Here is our weekly look at five things to watch for the Seahawks. Seattle takes on the Giants Sunday at 10 a.m. in East Rutherford, N.J.:
1, Turnovers: There is no starker stat about this game than turnover differential — the Seahawks rank No. 3 in the NFL at plus-12 while the Giants are 30th at minus-13. New York’s number includes 20 interceptions by Eli Manning, tied for the most in the NFL. Seattle meanwhile, has 17 interceptions on the season. Earl Thomas and Richard Sherman, however, have each been shut out on interceptions the last five games. Given the percentages, though, it won’t be a surprise if that skid ends against the Giants.
2, Tuck and Breno: New York doesn’t have an imposing pass rush with 25 sacks this season (Seattle has 36 by comparison). But veteran defensive end Justin Tuck (above in an Associated Press photo) is suddenly having a good year with 8.5 sacks, six coming in the last two weeks. Asked this week how Seattle’s strategy against Tuck, offensive coordinator Darrell Bevell said simply enough “we’ve got to block him.’’ Tuck typically lines up on the left side, meaning the task of blocking him will go primarily to right tackle Breno Giacomini. Seattle coaches have been pleased by the improvement in the pass protection since Giacomini and left tackle Russell Okung each returned on Nov. 17.
3, The running game: The Seahawks and Giants also have vastly contrasting running games — Seattle ranks third in the NRL at 141.5 per game and the Giants 27th at 88.0. New York’s running attack, though, has been better of late thanks to the return of Andre Brown, who has 424 yards in the last five games. Seattle, meanwhile, has been held to 93, 127 and 86 in its last three games, averaging 3.7 or less in each. Seahawks coaches don’t sound too worried about it, citing penalties and getting few attempts last week when the Seahawks had just 23 carries, the second-fewest of the season. But with weather possibly being a factor, getting the running game going at its usual clip could be even more critical.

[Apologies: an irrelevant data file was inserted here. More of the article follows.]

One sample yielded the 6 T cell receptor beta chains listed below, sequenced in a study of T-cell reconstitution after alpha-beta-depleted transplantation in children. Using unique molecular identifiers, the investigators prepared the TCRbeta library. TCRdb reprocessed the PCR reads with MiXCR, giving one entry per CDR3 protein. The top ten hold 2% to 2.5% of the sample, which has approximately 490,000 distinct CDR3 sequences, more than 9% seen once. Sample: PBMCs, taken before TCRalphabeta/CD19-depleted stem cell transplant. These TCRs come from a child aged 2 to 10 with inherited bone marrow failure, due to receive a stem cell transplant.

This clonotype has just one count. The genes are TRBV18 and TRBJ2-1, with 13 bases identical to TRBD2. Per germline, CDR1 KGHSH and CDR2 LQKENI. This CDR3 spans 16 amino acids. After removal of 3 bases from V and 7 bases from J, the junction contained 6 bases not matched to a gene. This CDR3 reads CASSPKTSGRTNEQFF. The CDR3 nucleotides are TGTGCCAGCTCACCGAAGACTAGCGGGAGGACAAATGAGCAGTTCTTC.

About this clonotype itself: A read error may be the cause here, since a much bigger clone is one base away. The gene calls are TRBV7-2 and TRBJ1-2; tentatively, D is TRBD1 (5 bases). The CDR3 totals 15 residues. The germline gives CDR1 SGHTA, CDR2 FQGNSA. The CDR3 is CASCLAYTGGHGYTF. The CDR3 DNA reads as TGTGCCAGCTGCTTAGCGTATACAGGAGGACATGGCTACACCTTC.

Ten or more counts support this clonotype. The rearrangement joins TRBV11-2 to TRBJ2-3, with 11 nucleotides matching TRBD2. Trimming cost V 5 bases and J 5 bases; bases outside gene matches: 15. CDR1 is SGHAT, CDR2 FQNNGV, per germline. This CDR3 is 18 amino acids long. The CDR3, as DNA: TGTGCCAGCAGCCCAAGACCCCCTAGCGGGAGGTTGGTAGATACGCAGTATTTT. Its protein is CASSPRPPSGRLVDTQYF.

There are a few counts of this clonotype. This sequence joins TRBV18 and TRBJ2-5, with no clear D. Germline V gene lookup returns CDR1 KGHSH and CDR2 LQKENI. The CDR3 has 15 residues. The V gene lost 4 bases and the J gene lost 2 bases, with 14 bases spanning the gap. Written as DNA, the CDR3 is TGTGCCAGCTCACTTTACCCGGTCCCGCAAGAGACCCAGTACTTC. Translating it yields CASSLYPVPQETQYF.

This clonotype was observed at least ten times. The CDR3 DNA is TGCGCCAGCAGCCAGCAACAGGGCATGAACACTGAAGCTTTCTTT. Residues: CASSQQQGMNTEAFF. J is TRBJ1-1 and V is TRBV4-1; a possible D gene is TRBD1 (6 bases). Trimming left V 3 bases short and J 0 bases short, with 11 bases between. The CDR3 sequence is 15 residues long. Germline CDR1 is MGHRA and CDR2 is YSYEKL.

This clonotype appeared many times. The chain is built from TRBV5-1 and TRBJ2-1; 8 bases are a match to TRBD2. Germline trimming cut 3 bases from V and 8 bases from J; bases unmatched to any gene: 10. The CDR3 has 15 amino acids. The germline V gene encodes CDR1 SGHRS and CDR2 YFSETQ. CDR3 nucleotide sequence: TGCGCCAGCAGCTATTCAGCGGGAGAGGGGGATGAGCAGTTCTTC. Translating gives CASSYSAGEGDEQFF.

4, First quarter: Opponents have done a nice job jumping on the Giants early this season, outscoring them 185-113 in the first half (compared to 334-251 overall). That includes 17-0 by the Chargers last week in San Diego en route to a 37-14 win. It’s unfair to say the Seahawks have been a consistently slow-starting team, especially on defense — Seattle has allowed just 22 first-quarter points all season, second-fewest in the NFL behind Carolina. But Seattle also has just 59 points scored in the first quarter this season, by far its fewest of any quarter (77 in the third is the next fewest) and the Seahawks have been shut out in the first quarter six times (the most of any quarter) including last week at San Francisco. Almost goes without saying the value of a quick start in this one against a fading Giants team with nothing left to play for.
5, Penalties: We all wrote about this a ton this week after Seattle was flagged nine times for 85 yards against San Francisco to up its total to 104 penalties for the season — second in the NFL behind the 106 of Tampa Bay. And if you’re wondering if it’s really true that the Seahawks get flagged more on the road, the answer is a definitive yes.
Here’s the breakdown:
That’s an average of 9.1 penalties for 80.5 yards on the road compared to 6.6 penalties for 67 yards at home. Seattle, in fact, has been fairly, well, consistent in getting flagged on the road, getting either either nine or 10 in all but one game, when it was flagged just seven times at Indianapolis. But that’s one trend the Seahawks would love to break tomorrow.